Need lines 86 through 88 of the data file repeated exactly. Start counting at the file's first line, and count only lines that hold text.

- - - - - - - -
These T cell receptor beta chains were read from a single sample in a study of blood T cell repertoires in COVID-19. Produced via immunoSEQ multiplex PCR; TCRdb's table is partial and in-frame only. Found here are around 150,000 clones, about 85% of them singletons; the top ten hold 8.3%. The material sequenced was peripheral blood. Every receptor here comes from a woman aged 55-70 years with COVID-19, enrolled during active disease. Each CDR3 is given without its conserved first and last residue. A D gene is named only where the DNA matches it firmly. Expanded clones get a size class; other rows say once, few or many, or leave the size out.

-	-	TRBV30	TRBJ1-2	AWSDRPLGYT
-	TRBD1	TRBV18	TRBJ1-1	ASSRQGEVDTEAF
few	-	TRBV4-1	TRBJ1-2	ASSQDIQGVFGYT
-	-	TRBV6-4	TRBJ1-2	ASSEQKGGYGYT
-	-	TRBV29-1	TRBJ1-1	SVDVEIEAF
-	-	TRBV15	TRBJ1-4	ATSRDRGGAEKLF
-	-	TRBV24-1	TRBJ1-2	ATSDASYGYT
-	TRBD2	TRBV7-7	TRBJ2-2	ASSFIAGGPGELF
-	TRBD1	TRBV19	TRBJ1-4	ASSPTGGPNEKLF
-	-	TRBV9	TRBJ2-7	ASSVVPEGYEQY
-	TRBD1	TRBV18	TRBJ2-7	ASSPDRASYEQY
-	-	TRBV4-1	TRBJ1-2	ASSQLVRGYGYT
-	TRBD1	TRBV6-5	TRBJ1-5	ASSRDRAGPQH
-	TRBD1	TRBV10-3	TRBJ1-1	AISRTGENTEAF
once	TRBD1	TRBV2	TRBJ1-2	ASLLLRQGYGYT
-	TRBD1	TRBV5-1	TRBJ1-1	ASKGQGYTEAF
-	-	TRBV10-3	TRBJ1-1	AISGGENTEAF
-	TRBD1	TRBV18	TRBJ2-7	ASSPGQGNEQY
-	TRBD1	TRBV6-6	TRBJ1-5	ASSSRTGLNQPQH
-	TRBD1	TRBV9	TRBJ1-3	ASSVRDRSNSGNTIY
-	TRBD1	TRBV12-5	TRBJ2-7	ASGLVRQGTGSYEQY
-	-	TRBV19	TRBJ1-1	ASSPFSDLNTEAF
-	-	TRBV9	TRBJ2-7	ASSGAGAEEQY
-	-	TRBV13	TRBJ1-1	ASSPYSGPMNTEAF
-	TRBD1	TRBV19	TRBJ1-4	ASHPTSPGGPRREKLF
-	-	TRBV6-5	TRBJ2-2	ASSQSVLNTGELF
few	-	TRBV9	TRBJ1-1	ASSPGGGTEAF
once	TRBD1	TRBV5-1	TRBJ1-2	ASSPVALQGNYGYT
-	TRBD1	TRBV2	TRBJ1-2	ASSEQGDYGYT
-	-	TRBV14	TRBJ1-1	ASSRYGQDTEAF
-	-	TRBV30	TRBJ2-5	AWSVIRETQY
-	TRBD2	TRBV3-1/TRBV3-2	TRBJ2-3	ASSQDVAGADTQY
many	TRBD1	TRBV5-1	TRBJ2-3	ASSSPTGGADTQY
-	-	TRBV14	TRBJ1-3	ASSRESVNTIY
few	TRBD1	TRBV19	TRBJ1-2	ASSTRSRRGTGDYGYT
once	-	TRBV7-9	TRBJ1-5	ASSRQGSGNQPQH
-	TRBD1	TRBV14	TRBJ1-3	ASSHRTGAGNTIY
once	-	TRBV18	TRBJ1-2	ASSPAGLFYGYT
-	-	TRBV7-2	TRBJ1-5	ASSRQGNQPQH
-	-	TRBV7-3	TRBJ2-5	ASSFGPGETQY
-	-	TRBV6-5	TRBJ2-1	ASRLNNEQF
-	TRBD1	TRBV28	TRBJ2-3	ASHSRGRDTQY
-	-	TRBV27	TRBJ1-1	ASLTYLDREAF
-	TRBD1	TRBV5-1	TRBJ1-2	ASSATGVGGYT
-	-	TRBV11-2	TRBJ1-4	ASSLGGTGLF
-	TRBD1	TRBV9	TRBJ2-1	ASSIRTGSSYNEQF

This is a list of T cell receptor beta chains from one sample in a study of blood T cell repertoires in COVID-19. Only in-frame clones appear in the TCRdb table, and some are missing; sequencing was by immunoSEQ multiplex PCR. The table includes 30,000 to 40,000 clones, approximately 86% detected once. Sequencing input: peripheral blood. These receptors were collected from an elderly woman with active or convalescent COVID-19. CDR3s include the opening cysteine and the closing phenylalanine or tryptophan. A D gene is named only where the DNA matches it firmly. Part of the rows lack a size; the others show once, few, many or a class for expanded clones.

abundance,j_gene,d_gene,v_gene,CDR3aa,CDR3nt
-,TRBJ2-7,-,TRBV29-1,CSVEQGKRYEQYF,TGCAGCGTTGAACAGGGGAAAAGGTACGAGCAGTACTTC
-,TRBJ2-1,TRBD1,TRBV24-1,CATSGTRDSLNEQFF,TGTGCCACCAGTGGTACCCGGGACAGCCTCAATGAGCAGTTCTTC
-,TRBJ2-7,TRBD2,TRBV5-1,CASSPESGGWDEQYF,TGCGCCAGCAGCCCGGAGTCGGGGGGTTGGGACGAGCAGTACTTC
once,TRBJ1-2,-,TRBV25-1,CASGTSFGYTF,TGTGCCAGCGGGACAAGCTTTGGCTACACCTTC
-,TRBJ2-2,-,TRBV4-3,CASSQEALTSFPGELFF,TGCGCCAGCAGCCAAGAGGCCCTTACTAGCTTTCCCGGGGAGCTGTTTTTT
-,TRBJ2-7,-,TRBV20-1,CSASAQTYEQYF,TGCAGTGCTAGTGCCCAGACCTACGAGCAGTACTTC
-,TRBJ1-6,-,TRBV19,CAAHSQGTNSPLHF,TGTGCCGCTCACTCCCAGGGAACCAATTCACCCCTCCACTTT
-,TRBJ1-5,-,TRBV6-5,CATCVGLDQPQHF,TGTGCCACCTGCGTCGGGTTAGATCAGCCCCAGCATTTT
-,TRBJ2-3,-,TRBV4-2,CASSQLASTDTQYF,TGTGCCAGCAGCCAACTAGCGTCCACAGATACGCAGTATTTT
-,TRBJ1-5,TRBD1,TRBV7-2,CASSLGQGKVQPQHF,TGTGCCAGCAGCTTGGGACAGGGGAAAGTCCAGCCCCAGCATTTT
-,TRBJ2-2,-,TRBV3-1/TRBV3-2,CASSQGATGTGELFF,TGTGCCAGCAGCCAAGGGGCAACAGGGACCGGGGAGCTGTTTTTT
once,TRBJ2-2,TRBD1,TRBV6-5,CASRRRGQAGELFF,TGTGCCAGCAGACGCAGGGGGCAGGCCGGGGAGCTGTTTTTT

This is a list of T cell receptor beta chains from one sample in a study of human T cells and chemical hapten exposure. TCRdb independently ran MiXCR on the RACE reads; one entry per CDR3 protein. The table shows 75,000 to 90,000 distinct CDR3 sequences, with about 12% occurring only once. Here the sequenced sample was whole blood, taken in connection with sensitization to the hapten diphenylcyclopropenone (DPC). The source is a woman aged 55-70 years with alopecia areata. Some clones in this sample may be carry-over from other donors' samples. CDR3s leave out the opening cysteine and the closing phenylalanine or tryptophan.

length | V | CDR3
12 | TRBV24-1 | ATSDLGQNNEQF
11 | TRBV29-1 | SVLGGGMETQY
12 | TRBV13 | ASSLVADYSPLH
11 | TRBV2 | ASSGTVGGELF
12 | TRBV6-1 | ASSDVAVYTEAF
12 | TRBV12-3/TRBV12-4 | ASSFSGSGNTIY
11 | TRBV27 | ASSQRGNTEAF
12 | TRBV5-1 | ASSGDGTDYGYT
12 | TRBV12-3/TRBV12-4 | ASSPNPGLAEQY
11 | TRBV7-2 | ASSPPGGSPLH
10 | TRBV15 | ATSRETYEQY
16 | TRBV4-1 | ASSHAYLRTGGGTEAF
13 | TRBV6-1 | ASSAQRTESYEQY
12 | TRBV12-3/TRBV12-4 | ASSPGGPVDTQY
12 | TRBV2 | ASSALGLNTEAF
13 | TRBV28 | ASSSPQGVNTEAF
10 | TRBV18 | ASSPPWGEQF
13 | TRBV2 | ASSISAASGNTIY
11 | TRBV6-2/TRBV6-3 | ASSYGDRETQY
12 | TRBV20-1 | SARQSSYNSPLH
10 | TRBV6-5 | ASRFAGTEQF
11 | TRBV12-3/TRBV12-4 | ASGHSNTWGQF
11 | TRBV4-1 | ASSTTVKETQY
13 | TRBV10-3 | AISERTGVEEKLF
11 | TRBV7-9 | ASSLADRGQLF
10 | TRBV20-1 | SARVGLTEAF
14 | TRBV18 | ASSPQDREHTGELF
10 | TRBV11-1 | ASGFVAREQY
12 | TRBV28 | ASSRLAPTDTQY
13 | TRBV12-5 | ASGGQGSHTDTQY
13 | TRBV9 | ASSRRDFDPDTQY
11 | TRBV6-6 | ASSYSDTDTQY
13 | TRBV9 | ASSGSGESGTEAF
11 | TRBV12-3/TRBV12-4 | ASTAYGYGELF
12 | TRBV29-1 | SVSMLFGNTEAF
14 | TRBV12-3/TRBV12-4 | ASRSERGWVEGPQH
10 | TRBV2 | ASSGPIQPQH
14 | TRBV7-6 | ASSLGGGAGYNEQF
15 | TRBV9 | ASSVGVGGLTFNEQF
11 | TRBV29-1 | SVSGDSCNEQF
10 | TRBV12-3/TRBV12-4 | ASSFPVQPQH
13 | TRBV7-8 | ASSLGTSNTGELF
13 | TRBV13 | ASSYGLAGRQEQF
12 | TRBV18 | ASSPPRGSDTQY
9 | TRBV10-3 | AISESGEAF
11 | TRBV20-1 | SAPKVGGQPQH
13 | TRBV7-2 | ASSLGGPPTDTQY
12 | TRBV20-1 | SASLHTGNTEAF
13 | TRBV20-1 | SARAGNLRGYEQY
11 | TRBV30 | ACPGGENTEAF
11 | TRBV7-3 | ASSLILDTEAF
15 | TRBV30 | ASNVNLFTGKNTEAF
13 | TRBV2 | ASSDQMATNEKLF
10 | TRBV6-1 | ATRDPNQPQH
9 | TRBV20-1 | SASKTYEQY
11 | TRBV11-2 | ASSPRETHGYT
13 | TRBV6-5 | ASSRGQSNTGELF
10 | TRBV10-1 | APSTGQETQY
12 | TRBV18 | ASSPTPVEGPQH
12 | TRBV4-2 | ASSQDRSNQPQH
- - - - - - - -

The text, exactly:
11 | TRBV4-1 | ASSTTVKETQY
13 | TRBV10-3 | AISERTGVEEKLF
11 | TRBV7-9 | ASSLADRGQLF